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Credit: Griff Fitzsimmons , Griff Fitzsimmons

Next semester, Penn students will no longer see “Penn Book Center” listed next to required texts on their syllabi.

The Penn Book Center sent an email Tuesday informing University faculty that this is the last semester it will be supplying students with course books. The email said that Penn Book Center has been carrying course books for more than five decades, since its opening in 1962.

The email, which carried a subject line “Textbook Change,” said the decision was made because the store has “seen a steady decline in ... coursebook sales and profitability over the past several years.” Ashley Montague and Michael Row, the store’s owners who signed the email, attributed this to the rise of Amazon and the recently installed Amazon@Penn on Locust Walk.

But they added that Penn Book Center will continue its commitment to both expand its collection and sale of “regular trade books,” noting that demand for those texts have been increasing recently. They will also feature more in-store programming such as poetry readings and discussions led by visiting writers, the email said.

Peter LaBerge, a College senior and self-described “serial-reader,” who has participated in and organized for local writers with the Penn Book Center said that while he is pleased that the store is increasing their trade book offerings and opportunities for local writers, he’s concerned that people will not shop there.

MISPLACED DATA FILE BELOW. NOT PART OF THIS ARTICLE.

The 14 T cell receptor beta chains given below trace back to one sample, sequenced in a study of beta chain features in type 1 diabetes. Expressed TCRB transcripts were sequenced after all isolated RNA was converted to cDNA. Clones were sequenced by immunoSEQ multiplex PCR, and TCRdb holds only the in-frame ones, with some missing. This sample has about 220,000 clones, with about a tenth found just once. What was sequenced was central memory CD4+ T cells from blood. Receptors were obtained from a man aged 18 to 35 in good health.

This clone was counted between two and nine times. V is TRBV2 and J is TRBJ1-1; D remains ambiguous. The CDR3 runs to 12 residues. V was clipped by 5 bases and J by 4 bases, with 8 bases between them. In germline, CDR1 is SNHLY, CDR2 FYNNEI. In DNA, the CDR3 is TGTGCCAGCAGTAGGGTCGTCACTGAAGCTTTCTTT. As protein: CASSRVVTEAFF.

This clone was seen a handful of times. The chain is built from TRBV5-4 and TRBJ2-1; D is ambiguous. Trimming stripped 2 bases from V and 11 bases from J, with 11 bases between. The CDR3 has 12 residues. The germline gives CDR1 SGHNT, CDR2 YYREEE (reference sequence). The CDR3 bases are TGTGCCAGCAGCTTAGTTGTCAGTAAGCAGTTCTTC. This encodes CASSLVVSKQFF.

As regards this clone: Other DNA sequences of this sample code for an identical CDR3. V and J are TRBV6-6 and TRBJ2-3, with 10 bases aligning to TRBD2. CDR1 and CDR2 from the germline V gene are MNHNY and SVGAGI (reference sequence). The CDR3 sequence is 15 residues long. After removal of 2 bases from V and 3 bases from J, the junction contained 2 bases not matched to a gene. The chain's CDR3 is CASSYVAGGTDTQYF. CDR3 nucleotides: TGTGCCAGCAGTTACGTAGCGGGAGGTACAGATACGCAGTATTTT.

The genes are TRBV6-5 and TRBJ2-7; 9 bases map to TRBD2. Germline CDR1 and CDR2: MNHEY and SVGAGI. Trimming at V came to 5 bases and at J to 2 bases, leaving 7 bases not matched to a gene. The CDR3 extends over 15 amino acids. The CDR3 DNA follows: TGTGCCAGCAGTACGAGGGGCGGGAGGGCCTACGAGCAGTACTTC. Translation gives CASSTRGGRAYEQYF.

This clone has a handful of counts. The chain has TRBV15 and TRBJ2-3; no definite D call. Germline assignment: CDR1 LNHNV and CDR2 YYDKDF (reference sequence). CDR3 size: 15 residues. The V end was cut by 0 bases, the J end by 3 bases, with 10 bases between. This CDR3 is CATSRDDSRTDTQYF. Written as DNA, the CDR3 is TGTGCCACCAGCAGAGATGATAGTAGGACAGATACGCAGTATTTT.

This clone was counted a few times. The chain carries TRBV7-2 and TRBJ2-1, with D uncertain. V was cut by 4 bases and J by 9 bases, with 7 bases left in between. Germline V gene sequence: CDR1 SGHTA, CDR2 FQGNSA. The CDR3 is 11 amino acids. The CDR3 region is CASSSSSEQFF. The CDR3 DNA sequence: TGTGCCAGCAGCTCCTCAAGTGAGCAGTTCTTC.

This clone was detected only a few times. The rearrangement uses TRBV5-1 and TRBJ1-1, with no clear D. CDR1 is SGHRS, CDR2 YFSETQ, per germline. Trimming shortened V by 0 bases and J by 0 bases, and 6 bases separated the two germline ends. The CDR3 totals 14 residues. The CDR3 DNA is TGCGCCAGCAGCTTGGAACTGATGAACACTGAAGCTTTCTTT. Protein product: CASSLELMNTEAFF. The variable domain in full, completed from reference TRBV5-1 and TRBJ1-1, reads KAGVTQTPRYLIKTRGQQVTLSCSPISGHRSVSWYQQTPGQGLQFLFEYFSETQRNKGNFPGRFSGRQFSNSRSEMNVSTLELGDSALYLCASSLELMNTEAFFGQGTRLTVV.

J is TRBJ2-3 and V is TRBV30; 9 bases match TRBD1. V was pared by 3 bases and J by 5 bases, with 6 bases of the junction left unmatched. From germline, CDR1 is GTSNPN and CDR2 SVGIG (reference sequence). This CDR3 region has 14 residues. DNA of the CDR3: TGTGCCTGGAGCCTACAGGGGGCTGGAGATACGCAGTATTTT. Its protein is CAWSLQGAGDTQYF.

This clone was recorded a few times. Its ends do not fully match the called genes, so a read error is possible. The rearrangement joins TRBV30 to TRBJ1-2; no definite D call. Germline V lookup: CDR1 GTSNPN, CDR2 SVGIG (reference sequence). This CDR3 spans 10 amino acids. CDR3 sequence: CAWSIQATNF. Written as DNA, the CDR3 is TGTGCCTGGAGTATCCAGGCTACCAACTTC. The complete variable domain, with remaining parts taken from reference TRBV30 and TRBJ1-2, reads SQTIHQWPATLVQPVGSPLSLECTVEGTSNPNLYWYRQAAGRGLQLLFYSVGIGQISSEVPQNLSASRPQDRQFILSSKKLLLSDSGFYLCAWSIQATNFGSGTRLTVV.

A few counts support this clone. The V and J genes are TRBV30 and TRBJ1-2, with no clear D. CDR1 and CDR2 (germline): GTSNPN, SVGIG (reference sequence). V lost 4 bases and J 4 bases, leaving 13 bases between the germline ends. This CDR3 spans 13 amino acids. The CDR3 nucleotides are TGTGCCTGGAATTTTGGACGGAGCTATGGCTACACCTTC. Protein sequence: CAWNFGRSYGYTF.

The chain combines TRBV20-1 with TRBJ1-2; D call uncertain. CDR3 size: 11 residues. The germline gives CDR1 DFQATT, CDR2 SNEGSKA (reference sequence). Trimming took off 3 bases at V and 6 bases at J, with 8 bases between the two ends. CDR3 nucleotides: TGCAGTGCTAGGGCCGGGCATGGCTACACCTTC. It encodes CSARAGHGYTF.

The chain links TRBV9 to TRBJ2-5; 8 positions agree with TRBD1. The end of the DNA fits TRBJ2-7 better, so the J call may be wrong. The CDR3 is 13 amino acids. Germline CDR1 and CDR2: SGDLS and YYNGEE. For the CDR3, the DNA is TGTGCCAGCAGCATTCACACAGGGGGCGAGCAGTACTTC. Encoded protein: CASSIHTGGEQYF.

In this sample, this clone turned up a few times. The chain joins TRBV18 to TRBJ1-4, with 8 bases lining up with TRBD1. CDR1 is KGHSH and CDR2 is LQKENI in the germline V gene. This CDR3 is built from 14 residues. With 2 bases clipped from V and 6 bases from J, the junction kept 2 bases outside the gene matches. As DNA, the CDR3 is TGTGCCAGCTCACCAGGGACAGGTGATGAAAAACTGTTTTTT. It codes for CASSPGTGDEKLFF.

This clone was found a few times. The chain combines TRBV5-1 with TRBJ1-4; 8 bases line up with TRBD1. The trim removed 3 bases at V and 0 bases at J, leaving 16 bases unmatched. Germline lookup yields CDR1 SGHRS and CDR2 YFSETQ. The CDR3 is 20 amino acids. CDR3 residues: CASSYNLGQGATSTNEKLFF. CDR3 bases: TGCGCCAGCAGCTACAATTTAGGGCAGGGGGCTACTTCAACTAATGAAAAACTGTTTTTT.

“So many people I know go there only to purchase books for courses,” he said.

But Jamie-Lee Josselyn, a creative writing instructor, said she feels confident that the Penn Book Center is making the right choice for its business.

But she did say many students go to the store strictly for course books, and she thinks it’s going to take “a more concerted effort or a more intentional efforts to go and visit regularly.”

She plans to encourage her students to buy the books they read on their own time from there.

Josselyn added that Penn Book Center’s policy of ordering books that they don’t have on their shelves for patrons who request them is particularly unique, putting them on more equal footing with online vendors.